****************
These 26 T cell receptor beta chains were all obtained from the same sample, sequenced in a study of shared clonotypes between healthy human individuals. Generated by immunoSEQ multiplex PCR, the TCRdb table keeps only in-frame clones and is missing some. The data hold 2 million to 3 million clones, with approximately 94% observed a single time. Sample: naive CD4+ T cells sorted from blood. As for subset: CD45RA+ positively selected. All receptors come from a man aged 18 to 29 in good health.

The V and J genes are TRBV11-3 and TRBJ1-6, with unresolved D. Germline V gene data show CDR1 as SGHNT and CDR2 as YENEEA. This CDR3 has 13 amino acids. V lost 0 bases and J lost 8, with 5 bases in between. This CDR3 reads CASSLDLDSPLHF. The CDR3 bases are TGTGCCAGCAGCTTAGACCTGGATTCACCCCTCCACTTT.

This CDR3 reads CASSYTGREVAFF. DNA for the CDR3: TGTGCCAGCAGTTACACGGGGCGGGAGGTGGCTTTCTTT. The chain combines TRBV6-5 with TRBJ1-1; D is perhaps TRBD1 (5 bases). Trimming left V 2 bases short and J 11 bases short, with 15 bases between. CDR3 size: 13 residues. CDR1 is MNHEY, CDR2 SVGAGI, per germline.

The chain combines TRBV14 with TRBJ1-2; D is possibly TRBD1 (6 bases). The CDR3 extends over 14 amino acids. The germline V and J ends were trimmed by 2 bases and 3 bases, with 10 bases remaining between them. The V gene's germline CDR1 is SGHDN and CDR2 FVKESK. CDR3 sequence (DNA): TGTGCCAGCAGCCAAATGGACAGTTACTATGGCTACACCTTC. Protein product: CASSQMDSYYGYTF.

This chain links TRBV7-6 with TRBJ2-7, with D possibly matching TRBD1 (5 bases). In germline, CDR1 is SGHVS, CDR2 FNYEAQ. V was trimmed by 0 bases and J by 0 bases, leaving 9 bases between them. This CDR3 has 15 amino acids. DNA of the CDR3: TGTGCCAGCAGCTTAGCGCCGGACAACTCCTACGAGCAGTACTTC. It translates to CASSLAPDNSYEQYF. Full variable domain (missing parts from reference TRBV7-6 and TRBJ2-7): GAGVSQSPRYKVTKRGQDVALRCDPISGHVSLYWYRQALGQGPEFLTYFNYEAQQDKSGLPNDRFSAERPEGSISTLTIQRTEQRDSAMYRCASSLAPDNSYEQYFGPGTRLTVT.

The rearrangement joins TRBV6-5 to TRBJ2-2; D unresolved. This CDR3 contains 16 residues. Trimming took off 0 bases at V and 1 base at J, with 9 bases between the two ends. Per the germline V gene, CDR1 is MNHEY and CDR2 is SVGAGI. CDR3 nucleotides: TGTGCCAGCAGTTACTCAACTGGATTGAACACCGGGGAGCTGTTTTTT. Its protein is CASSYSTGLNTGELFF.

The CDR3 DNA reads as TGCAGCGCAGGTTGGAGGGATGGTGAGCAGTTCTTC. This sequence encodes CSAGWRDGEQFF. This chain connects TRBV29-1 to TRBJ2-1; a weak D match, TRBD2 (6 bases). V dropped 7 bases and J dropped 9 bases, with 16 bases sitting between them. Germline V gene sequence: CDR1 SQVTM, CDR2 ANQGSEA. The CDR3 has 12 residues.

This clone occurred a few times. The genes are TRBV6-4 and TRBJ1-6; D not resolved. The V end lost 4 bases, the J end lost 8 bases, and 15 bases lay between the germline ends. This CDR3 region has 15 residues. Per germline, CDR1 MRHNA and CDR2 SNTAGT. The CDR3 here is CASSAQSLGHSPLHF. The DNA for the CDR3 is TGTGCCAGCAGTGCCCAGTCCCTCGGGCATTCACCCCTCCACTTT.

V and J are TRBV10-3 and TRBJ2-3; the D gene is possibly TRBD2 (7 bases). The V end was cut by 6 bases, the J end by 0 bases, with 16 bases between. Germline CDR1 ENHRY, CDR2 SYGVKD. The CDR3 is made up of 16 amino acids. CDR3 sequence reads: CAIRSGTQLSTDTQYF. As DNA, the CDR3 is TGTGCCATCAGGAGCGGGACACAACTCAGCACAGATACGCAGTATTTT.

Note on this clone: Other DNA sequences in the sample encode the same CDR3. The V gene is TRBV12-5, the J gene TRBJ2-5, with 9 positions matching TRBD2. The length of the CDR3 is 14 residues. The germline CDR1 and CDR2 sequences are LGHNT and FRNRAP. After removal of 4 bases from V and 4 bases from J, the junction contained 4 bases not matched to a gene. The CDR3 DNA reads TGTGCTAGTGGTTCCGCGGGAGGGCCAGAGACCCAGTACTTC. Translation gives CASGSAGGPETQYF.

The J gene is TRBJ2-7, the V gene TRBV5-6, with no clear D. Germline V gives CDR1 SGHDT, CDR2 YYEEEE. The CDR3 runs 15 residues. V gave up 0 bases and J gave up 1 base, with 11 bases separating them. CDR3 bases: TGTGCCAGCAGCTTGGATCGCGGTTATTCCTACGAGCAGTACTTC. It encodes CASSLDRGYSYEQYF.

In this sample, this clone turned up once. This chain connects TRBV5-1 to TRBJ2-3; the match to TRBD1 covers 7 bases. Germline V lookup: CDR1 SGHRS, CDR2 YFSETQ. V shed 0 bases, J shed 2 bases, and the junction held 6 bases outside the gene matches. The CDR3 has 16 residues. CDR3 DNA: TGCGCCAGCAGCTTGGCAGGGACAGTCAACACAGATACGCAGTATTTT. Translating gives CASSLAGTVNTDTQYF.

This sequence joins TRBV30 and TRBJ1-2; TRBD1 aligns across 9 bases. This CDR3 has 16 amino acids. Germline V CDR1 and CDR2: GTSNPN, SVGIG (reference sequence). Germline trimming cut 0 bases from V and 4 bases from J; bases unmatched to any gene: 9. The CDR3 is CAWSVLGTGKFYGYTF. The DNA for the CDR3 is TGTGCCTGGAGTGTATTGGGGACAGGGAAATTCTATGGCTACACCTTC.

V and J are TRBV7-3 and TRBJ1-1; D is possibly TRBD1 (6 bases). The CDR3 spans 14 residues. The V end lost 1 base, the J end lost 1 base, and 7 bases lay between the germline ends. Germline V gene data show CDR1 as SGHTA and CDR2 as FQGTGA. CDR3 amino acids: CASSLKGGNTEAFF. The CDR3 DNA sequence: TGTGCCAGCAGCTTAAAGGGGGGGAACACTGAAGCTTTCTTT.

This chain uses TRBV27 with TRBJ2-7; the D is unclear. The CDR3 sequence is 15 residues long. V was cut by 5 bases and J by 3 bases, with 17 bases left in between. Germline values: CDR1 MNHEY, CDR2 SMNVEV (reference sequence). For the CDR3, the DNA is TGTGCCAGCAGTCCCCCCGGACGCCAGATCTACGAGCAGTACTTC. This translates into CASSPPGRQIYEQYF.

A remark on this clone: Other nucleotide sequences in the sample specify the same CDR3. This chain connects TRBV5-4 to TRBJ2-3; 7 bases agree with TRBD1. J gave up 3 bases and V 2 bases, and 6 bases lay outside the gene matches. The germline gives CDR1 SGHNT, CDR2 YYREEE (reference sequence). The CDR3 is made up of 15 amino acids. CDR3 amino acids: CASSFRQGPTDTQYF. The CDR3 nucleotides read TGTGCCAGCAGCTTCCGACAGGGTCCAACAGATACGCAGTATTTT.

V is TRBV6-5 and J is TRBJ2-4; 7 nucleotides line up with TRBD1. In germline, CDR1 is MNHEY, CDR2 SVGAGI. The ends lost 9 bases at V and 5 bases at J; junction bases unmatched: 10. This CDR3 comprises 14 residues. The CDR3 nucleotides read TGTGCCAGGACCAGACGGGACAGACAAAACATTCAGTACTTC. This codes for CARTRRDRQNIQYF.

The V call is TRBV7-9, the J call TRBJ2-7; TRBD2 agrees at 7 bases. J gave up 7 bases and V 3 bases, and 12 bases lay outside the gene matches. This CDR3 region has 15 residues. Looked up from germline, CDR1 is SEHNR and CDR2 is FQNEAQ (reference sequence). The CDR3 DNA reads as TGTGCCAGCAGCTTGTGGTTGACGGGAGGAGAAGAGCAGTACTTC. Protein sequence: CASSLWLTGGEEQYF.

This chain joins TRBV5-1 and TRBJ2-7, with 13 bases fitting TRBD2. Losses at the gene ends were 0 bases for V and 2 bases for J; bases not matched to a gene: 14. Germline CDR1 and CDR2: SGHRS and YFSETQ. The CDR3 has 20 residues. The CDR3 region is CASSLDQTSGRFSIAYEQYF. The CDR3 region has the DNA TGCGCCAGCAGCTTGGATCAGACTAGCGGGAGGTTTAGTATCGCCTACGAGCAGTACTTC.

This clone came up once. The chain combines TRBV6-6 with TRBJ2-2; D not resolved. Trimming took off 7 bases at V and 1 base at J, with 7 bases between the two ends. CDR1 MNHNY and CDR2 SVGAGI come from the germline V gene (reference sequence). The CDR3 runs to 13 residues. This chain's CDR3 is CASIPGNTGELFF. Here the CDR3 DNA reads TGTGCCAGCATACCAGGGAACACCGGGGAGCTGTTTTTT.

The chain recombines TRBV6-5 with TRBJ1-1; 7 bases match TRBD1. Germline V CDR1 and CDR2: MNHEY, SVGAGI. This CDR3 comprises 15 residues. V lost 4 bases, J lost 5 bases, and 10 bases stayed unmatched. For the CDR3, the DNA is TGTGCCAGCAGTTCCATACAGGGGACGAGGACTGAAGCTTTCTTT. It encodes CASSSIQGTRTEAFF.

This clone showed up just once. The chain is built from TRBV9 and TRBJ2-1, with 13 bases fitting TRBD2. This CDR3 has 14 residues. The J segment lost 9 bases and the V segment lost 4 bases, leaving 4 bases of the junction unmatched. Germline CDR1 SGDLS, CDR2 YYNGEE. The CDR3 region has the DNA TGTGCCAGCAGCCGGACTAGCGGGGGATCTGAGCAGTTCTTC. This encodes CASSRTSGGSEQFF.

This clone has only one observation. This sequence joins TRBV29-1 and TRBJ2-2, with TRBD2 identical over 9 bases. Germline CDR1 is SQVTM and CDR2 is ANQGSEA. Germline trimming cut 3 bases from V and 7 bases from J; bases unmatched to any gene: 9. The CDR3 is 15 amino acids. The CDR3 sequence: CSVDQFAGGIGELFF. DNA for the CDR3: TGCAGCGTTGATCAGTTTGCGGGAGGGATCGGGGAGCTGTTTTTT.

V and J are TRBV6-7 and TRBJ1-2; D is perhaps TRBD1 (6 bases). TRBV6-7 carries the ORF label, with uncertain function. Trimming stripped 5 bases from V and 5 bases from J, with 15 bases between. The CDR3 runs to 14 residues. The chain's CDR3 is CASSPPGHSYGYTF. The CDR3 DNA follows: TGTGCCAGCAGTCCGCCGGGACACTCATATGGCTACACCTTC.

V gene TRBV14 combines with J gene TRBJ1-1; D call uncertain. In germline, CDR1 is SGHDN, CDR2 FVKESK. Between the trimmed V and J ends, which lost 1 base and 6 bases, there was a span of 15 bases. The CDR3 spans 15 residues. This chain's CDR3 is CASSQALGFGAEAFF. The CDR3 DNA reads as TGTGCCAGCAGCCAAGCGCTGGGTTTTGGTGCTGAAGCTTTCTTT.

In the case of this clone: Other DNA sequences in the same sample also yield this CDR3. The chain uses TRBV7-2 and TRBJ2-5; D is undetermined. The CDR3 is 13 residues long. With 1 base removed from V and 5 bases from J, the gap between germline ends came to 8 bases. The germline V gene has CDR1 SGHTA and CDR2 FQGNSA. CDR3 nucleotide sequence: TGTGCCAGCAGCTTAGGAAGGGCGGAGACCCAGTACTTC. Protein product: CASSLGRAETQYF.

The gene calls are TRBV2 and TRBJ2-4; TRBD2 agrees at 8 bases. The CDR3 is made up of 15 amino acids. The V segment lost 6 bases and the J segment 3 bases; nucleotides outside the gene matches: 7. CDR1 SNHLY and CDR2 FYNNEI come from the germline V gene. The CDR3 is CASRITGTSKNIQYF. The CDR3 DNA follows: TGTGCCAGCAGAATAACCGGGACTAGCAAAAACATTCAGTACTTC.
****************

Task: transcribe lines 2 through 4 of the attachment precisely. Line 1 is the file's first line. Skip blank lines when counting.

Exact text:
The V and J genes are TRBV11-3 and TRBJ1-6, with unresolved D. Germline V gene data show CDR1 as SGHNT and CDR2 as YENEEA. This CDR3 has 13 amino acids. V lost 0 bases and J lost 8, with 5 bases in between. This CDR3 reads CASSLDLDSPLHF. The CDR3 bases are TGTGCCAGCAGCTTAGACCTGGATTCACCCCTCCACTTT.

This CDR3 reads CASSYTGREVAFF. DNA for the CDR3: TGTGCCAGCAGTTACACGGGGCGGGAGGTGGCTTTCTTT. The chain combines TRBV6-5 with TRBJ1-1; D is perhaps TRBD1 (5 bases). Trimming left V 2 bases short and J 11 bases short, with 15 bases between. CDR3 size: 13 residues. CDR1 is MNHEY, CDR2 SVGAGI, per germline.

The chain combines TRBV14 with TRBJ1-2; D is possibly TRBD1 (6 bases). The CDR3 extends over 14 amino acids. The germline V and J ends were trimmed by 2 bases and 3 bases, with 10 bases remaining between them. The V gene's germline CDR1 is SGHDN and CDR2 FVKESK. CDR3 sequence (DNA): TGTGCCAGCAGCCAAATGGACAGTTACTATGGCTACACCTTC. Protein product: CASSQMDSYYGYTF.